By law, police departments in California are required to release video of shootings, and other incidents when police cause quote "great bodily harm," within 45 days.
One such instance was June 27, 2020, in Downtown San Diego. Police shot and killed a robbery suspect they say had a gun.
Protesters showed up demanding justice and misinformation swirled on social media, according to San Diego Police Department Lt. Shawn Takeuchi. Takeuchi said he remembers the unrest.
“We had protesters calling us crooked killers and racist cops,” said Lt. Takeuchi.
SDPD -- with surprising speed-- released video of the deadly June shooting at 6th Avenue and A Street a day later, but it wasn't the raw footage.
SDPD paid Critical Incident Video about $5,000 to produce the nearly 12-minute, edited piece. Some question whether these videos are edited in such a way that would paint the law enforcement agents involved in a positive light.
Former reporter Laura Cole, owner the Vacaville, California-based company, said editing is necessary to provide the public the proper context.
“I believe it's irresponsible for law enforcement not to provide context," explained Cole.
Community activist Tasha Williamson was among the protesters that night after the June shooting. She argues the only context that's needed is provided in the raw footage.
“I would say that if, indeed, they want us to have a full picture they would release all unedited versions of the videos that we requested as a people, and they would stop trying to paint a narrative that makes them look good,” explained Williamson.
In Lt. Takeuchi's eyes, “It’s not about painting a police department in a positive light. It’s not about right or wrong. It’s not meant for people to make decisions like that. The intent of these videos, again, it’s state law."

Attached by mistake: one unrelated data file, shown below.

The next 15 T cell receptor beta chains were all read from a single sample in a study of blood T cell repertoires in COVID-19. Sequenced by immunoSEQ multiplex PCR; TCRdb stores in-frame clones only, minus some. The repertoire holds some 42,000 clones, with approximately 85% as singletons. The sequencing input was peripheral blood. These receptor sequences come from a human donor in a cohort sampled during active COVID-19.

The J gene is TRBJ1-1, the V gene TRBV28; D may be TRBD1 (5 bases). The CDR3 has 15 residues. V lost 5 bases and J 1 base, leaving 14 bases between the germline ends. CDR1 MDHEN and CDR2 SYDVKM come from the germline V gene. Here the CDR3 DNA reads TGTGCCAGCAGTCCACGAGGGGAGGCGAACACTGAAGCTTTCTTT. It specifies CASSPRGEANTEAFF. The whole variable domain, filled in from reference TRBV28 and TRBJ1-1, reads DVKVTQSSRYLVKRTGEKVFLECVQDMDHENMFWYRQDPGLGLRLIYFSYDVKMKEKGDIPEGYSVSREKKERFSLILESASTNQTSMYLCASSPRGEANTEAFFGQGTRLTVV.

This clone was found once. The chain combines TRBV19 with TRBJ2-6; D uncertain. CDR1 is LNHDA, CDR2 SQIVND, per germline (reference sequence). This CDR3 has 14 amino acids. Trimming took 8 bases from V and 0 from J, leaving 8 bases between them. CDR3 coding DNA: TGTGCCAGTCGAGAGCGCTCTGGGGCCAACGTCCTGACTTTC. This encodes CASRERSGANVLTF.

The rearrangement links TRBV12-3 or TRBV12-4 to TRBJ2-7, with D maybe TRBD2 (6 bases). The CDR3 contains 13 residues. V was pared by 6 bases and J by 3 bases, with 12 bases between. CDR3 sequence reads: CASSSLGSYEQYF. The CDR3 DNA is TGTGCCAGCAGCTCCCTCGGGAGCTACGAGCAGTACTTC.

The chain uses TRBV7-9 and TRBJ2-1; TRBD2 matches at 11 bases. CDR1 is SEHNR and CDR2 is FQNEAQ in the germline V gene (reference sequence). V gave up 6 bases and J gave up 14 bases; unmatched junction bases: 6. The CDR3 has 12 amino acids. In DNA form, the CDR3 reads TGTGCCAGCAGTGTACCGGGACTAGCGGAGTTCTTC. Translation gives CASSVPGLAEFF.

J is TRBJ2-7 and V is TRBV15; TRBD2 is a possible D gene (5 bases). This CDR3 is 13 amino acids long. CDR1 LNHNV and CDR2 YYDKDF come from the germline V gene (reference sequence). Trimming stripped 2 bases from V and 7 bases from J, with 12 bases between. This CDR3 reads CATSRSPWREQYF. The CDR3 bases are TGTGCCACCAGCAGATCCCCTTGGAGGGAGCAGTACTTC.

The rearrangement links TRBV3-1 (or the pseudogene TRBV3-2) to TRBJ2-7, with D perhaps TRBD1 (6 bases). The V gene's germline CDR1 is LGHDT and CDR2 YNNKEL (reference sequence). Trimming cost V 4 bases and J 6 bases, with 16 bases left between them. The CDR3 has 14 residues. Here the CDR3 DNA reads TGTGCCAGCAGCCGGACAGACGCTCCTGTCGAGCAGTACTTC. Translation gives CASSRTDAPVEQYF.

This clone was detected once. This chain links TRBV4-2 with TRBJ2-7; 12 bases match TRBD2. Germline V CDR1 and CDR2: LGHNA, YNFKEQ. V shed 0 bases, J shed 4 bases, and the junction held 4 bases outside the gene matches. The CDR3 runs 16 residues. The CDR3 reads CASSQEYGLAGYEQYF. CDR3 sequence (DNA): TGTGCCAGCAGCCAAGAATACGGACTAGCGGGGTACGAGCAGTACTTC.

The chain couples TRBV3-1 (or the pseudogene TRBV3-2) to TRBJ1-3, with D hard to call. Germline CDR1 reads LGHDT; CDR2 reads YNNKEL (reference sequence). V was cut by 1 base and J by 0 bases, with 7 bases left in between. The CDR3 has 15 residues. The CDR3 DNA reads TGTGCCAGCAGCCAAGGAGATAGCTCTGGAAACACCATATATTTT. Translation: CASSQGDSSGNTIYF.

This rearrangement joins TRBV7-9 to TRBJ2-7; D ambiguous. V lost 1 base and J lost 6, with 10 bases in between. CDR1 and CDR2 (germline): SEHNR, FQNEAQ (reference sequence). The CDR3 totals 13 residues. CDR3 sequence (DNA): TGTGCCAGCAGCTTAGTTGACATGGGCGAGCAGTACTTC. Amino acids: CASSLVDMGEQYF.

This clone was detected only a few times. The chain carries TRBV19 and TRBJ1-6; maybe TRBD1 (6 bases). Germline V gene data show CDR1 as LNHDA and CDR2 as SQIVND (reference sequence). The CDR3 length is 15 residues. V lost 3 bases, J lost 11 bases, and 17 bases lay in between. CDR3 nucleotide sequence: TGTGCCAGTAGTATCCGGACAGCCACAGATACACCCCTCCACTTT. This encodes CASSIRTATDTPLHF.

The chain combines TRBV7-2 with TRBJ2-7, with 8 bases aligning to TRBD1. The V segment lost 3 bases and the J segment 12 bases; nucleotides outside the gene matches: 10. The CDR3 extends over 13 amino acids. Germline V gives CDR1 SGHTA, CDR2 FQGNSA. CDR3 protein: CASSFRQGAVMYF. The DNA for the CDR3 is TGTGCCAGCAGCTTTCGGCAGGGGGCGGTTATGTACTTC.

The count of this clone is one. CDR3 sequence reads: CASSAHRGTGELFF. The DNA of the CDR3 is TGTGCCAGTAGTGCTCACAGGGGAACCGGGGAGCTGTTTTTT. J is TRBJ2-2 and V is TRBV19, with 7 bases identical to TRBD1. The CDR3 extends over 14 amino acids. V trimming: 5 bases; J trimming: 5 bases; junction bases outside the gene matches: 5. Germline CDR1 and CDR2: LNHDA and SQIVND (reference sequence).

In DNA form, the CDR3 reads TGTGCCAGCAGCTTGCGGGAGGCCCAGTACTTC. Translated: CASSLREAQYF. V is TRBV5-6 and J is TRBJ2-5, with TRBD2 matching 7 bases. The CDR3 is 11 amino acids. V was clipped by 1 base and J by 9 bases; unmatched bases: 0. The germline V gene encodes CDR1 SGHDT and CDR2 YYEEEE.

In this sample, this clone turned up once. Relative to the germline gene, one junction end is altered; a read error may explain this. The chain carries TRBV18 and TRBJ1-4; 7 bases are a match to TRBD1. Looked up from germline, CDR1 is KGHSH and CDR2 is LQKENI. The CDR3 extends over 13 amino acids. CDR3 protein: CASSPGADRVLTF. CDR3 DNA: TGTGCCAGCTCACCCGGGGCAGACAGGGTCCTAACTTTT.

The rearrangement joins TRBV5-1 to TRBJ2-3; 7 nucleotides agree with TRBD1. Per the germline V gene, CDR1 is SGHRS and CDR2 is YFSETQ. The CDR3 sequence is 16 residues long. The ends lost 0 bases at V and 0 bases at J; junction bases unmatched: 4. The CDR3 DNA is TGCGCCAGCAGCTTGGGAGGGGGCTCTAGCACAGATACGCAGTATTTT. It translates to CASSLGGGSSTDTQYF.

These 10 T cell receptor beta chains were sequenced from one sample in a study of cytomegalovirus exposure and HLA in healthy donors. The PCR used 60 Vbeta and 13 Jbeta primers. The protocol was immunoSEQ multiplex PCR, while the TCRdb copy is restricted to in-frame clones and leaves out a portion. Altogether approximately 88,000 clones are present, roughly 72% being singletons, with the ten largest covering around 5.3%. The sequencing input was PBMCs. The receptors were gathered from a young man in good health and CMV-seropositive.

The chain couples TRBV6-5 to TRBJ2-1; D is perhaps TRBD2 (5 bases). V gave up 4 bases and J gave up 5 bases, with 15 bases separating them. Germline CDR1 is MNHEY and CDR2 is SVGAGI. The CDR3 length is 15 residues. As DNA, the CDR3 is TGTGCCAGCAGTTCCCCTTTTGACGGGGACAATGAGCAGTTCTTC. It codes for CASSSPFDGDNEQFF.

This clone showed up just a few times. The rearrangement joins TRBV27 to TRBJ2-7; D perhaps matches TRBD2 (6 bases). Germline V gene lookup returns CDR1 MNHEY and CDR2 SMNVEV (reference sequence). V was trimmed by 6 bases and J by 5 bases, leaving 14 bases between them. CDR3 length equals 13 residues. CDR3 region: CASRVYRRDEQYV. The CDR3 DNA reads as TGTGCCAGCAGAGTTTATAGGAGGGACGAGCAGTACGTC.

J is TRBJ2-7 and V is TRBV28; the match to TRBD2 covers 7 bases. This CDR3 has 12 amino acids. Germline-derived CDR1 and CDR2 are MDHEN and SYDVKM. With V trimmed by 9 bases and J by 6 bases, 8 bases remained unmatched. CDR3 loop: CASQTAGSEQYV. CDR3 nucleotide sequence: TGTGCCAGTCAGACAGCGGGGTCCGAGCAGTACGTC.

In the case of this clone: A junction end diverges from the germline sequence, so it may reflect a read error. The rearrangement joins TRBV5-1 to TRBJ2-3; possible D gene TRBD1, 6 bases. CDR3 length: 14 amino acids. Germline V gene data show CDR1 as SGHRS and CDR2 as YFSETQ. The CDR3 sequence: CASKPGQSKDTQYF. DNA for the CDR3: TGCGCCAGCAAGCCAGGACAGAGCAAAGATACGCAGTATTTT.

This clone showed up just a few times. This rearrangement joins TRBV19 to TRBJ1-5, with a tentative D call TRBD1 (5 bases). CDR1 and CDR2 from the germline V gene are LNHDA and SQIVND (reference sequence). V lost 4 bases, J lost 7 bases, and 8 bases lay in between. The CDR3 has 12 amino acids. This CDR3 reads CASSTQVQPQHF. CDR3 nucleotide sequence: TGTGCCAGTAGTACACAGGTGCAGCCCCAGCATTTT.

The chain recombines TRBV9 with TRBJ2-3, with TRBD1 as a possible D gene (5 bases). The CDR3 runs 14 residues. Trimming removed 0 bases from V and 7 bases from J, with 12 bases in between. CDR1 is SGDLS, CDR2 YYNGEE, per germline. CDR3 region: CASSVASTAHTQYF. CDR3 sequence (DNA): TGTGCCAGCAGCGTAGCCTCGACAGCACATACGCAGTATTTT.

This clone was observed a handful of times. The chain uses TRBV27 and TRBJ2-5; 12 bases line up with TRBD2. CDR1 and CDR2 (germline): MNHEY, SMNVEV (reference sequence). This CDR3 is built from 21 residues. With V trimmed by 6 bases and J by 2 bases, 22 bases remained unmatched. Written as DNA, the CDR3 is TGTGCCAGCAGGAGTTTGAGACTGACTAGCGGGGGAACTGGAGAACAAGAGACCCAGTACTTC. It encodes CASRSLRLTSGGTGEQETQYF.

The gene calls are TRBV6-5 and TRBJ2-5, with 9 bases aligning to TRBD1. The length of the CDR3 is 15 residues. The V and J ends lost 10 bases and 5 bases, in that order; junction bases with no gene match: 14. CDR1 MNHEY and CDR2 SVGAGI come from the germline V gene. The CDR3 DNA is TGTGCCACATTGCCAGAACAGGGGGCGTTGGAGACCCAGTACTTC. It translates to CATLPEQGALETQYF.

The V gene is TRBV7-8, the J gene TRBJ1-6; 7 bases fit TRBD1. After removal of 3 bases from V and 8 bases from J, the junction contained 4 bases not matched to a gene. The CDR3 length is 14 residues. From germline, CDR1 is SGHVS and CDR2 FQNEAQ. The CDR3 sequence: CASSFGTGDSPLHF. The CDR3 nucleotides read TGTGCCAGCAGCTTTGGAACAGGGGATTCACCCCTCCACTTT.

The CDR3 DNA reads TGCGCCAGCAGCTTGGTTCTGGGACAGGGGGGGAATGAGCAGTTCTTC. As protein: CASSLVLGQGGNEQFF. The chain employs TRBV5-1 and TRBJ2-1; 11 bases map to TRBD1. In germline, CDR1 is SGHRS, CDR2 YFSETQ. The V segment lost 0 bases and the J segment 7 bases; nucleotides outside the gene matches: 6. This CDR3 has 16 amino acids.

When AB 748 went into effect in July of 2019, Cole started Critical Incident Video.
"You have to present the facts. That is what these videos are about," explained Cole."
From 911 calls, to witness statements and pictures of weapons filed as evidence, Cole said she asks police departments for all their footage in order to tell the full story.
"We're finding those key moments that are of community interest to make sure that it's in there. Again, I understand why the community would have concern about an edited video. That's not what these are. These are videos with context and the context here are the facts surrounding the case."
While Cole admits departments do have final approval, she said she has removed her company from a project that didn’t focus on transparency, doubling down on her stance that her videos are not made to sway public opinion.
AB 748 does not require all digital evidence be released within 45-days, so the police department is well within the law. But there is another law, SB 1421, that requires departments to turn over all raw video.
That will likely happen once the full investigation is finished.